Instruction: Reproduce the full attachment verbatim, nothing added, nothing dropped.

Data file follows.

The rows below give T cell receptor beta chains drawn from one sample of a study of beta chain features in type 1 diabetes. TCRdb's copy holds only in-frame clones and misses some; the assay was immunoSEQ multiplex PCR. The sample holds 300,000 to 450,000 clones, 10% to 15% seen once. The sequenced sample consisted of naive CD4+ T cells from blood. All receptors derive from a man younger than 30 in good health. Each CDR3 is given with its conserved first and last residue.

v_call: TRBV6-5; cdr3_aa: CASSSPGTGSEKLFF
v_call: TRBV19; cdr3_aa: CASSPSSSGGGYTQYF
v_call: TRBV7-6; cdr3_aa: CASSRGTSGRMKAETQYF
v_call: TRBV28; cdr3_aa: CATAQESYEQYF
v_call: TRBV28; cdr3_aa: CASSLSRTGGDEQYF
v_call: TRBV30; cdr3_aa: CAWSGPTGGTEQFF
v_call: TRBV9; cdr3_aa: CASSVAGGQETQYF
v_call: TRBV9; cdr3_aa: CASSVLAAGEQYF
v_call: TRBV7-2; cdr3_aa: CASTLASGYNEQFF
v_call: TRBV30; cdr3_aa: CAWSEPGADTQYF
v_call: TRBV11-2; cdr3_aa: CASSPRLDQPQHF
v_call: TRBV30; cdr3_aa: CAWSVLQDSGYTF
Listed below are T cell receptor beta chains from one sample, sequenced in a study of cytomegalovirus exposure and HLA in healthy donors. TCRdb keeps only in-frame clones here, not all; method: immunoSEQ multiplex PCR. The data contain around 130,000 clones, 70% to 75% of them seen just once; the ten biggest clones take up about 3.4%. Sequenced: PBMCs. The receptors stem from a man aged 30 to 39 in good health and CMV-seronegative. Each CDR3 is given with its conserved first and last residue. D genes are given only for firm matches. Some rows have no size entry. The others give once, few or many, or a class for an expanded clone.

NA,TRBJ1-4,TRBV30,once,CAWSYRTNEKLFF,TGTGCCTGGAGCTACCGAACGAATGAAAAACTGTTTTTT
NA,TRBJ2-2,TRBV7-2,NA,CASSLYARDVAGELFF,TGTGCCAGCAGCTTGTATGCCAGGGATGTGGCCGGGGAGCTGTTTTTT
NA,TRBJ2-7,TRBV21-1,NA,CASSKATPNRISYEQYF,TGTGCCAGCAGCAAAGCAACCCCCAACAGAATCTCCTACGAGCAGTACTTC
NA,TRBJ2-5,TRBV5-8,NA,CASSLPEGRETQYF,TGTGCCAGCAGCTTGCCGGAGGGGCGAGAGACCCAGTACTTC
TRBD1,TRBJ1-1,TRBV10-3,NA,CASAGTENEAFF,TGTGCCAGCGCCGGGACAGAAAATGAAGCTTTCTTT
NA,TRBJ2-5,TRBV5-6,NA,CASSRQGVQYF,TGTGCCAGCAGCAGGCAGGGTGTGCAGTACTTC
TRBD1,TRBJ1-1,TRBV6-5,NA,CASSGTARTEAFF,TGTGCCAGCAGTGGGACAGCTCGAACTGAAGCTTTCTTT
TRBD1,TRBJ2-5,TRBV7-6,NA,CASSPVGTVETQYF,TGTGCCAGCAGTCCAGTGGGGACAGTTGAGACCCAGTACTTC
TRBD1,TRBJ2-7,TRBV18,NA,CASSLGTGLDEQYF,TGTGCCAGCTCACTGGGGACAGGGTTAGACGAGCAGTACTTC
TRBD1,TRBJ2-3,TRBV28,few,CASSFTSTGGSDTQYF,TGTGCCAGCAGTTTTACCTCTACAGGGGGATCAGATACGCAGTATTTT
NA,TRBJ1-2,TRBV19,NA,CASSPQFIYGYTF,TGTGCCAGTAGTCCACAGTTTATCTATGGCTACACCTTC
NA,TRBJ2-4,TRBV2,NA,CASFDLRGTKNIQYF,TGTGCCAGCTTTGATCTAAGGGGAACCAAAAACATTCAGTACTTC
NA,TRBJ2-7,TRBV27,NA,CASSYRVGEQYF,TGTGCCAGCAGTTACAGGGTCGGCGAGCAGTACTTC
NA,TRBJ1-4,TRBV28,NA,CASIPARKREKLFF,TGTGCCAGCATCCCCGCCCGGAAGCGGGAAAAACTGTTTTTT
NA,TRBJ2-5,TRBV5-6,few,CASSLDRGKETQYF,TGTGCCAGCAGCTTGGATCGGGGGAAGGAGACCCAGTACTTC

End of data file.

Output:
The rows below give T cell receptor beta chains drawn from one sample of a study of beta chain features in type 1 diabetes. TCRdb's copy holds only in-frame clones and misses some; the assay was immunoSEQ multiplex PCR. The sample holds 300,000 to 450,000 clones, 10% to 15% seen once. The sequenced sample consisted of naive CD4+ T cells from blood. All receptors derive from a man younger than 30 in good health. Each CDR3 is given with its conserved first and last residue.

v_call: TRBV6-5; cdr3_aa: CASSSPGTGSEKLFF
v_call: TRBV19; cdr3_aa: CASSPSSSGGGYTQYF
v_call: TRBV7-6; cdr3_aa: CASSRGTSGRMKAETQYF
v_call: TRBV28; cdr3_aa: CATAQESYEQYF
v_call: TRBV28; cdr3_aa: CASSLSRTGGDEQYF
v_call: TRBV30; cdr3_aa: CAWSGPTGGTEQFF
v_call: TRBV9; cdr3_aa: CASSVAGGQETQYF
v_call: TRBV9; cdr3_aa: CASSVLAAGEQYF
v_call: TRBV7-2; cdr3_aa: CASTLASGYNEQFF
v_call: TRBV30; cdr3_aa: CAWSEPGADTQYF
v_call: TRBV11-2; cdr3_aa: CASSPRLDQPQHF
v_call: TRBV30; cdr3_aa: CAWSVLQDSGYTF
Listed below are T cell receptor beta chains from one sample, sequenced in a study of cytomegalovirus exposure and HLA in healthy donors. TCRdb keeps only in-frame clones here, not all; method: immunoSEQ multiplex PCR. The data contain around 130,000 clones, 70% to 75% of them seen just once; the ten biggest clones take up about 3.4%. Sequenced: PBMCs. The receptors stem from a man aged 30 to 39 in good health and CMV-seronegative. Each CDR3 is given with its conserved first and last residue. D genes are given only for firm matches. Some rows have no size entry. The others give once, few or many, or a class for an expanded clone.

NA,TRBJ1-4,TRBV30,once,CAWSYRTNEKLFF,TGTGCCTGGAGCTACCGAACGAATGAAAAACTGTTTTTT
NA,TRBJ2-2,TRBV7-2,NA,CASSLYARDVAGELFF,TGTGCCAGCAGCTTGTATGCCAGGGATGTGGCCGGGGAGCTGTTTTTT
NA,TRBJ2-7,TRBV21-1,NA,CASSKATPNRISYEQYF,TGTGCCAGCAGCAAAGCAACCCCCAACAGAATCTCCTACGAGCAGTACTTC
NA,TRBJ2-5,TRBV5-8,NA,CASSLPEGRETQYF,TGTGCCAGCAGCTTGCCGGAGGGGCGAGAGACCCAGTACTTC
TRBD1,TRBJ1-1,TRBV10-3,NA,CASAGTENEAFF,TGTGCCAGCGCCGGGACAGAAAATGAAGCTTTCTTT
NA,TRBJ2-5,TRBV5-6,NA,CASSRQGVQYF,TGTGCCAGCAGCAGGCAGGGTGTGCAGTACTTC
TRBD1,TRBJ1-1,TRBV6-5,NA,CASSGTARTEAFF,TGTGCCAGCAGTGGGACAGCTCGAACTGAAGCTTTCTTT
TRBD1,TRBJ2-5,TRBV7-6,NA,CASSPVGTVETQYF,TGTGCCAGCAGTCCAGTGGGGACAGTTGAGACCCAGTACTTC
TRBD1,TRBJ2-7,TRBV18,NA,CASSLGTGLDEQYF,TGTGCCAGCTCACTGGGGACAGGGTTAGACGAGCAGTACTTC
TRBD1,TRBJ2-3,TRBV28,few,CASSFTSTGGSDTQYF,TGTGCCAGCAGTTTTACCTCTACAGGGGGATCAGATACGCAGTATTTT
NA,TRBJ1-2,TRBV19,NA,CASSPQFIYGYTF,TGTGCCAGTAGTCCACAGTTTATCTATGGCTACACCTTC
NA,TRBJ2-4,TRBV2,NA,CASFDLRGTKNIQYF,TGTGCCAGCTTTGATCTAAGGGGAACCAAAAACATTCAGTACTTC
NA,TRBJ2-7,TRBV27,NA,CASSYRVGEQYF,TGTGCCAGCAGTTACAGGGTCGGCGAGCAGTACTTC
NA,TRBJ1-4,TRBV28,NA,CASIPARKREKLFF,TGTGCCAGCATCCCCGCCCGGAAGCGGGAAAAACTGTTTTTT
NA,TRBJ2-5,TRBV5-6,few,CASSLDRGKETQYF,TGTGCCAGCAGCTTGGATCGGGGGAAGGAGACCCAGTACTTC